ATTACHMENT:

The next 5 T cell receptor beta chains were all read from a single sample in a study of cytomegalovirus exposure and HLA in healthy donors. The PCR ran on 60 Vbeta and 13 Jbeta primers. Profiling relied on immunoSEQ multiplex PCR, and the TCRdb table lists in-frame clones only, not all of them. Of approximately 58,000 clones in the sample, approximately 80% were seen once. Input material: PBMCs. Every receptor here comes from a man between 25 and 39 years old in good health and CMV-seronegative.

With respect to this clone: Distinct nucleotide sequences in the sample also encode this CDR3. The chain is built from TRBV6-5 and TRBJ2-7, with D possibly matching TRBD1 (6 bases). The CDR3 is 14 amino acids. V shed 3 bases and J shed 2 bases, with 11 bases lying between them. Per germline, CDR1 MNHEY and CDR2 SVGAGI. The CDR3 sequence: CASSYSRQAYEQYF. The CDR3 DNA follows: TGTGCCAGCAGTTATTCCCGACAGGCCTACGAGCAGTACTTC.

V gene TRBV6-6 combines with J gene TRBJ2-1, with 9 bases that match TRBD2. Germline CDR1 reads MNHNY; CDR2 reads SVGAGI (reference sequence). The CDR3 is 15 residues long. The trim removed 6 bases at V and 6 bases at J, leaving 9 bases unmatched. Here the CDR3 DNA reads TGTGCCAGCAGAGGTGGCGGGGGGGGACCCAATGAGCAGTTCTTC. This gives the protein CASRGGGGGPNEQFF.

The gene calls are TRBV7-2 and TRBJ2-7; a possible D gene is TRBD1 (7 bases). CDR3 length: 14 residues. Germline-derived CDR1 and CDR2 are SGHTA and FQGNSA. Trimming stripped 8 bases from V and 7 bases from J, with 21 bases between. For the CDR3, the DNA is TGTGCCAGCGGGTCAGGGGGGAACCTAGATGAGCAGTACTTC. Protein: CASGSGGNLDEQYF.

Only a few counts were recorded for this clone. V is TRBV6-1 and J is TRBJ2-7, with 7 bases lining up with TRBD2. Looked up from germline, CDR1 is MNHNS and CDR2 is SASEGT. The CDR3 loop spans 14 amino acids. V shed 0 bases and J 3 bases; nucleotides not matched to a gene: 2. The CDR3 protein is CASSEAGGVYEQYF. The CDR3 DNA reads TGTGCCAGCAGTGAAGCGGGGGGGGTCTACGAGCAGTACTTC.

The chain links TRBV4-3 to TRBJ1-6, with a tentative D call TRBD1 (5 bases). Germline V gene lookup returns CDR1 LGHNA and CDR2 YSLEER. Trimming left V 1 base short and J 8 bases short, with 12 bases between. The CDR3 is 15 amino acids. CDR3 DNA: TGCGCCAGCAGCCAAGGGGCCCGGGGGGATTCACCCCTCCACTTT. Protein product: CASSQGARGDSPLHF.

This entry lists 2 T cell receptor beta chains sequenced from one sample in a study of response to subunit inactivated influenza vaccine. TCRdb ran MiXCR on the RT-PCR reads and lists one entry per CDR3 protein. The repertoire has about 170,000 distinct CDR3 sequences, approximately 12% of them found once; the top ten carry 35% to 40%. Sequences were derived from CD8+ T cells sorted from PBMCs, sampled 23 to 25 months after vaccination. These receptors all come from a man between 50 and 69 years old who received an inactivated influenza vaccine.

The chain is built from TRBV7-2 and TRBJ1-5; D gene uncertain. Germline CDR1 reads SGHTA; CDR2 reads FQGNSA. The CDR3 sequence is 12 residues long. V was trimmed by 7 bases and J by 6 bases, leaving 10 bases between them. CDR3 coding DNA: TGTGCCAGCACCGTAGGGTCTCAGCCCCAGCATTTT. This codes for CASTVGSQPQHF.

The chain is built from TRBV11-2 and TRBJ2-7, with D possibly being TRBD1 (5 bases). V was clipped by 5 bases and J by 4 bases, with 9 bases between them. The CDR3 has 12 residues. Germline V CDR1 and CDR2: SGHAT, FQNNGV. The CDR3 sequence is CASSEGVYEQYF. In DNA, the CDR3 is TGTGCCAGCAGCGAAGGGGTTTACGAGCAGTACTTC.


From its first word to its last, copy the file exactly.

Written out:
The next 5 T cell receptor beta chains were all read from a single sample in a study of cytomegalovirus exposure and HLA in healthy donors. The PCR ran on 60 Vbeta and 13 Jbeta primers. Profiling relied on immunoSEQ multiplex PCR, and the TCRdb table lists in-frame clones only, not all of them. Of approximately 58,000 clones in the sample, approximately 80% were seen once. Input material: PBMCs. Every receptor here comes from a man between 25 and 39 years old in good health and CMV-seronegative.

With respect to this clone: Distinct nucleotide sequences in the sample also encode this CDR3. The chain is built from TRBV6-5 and TRBJ2-7, with D possibly matching TRBD1 (6 bases). The CDR3 is 14 amino acids. V shed 3 bases and J shed 2 bases, with 11 bases lying between them. Per germline, CDR1 MNHEY and CDR2 SVGAGI. The CDR3 sequence: CASSYSRQAYEQYF. The CDR3 DNA follows: TGTGCCAGCAGTTATTCCCGACAGGCCTACGAGCAGTACTTC.

V gene TRBV6-6 combines with J gene TRBJ2-1, with 9 bases that match TRBD2. Germline CDR1 reads MNHNY; CDR2 reads SVGAGI (reference sequence). The CDR3 is 15 residues long. The trim removed 6 bases at V and 6 bases at J, leaving 9 bases unmatched. Here the CDR3 DNA reads TGTGCCAGCAGAGGTGGCGGGGGGGGACCCAATGAGCAGTTCTTC. This gives the protein CASRGGGGGPNEQFF.

The gene calls are TRBV7-2 and TRBJ2-7; a possible D gene is TRBD1 (7 bases). CDR3 length: 14 residues. Germline-derived CDR1 and CDR2 are SGHTA and FQGNSA. Trimming stripped 8 bases from V and 7 bases from J, with 21 bases between. For the CDR3, the DNA is TGTGCCAGCGGGTCAGGGGGGAACCTAGATGAGCAGTACTTC. Protein: CASGSGGNLDEQYF.

Only a few counts were recorded for this clone. V is TRBV6-1 and J is TRBJ2-7, with 7 bases lining up with TRBD2. Looked up from germline, CDR1 is MNHNS and CDR2 is SASEGT. The CDR3 loop spans 14 amino acids. V shed 0 bases and J 3 bases; nucleotides not matched to a gene: 2. The CDR3 protein is CASSEAGGVYEQYF. The CDR3 DNA reads TGTGCCAGCAGTGAAGCGGGGGGGGTCTACGAGCAGTACTTC.

The chain links TRBV4-3 to TRBJ1-6, with a tentative D call TRBD1 (5 bases). Germline V gene lookup returns CDR1 LGHNA and CDR2 YSLEER. Trimming left V 1 base short and J 8 bases short, with 12 bases between. The CDR3 is 15 amino acids. CDR3 DNA: TGCGCCAGCAGCCAAGGGGCCCGGGGGGATTCACCCCTCCACTTT. Protein product: CASSQGARGDSPLHF.

This entry lists 2 T cell receptor beta chains sequenced from one sample in a study of response to subunit inactivated influenza vaccine. TCRdb ran MiXCR on the RT-PCR reads and lists one entry per CDR3 protein. The repertoire has about 170,000 distinct CDR3 sequences, approximately 12% of them found once; the top ten carry 35% to 40%. Sequences were derived from CD8+ T cells sorted from PBMCs, sampled 23 to 25 months after vaccination. These receptors all come from a man between 50 and 69 years old who received an inactivated influenza vaccine.

The chain is built from TRBV7-2 and TRBJ1-5; D gene uncertain. Germline CDR1 reads SGHTA; CDR2 reads FQGNSA. The CDR3 sequence is 12 residues long. V was trimmed by 7 bases and J by 6 bases, leaving 10 bases between them. CDR3 coding DNA: TGTGCCAGCACCGTAGGGTCTCAGCCCCAGCATTTT. This codes for CASTVGSQPQHF.

The chain is built from TRBV11-2 and TRBJ2-7, with D possibly being TRBD1 (5 bases). V was clipped by 5 bases and J by 4 bases, with 9 bases between them. The CDR3 has 12 residues. Germline V CDR1 and CDR2: SGHAT, FQNNGV. The CDR3 sequence is CASSEGVYEQYF. In DNA, the CDR3 is TGTGCCAGCAGCGAAGGGGTTTACGAGCAGTACTTC.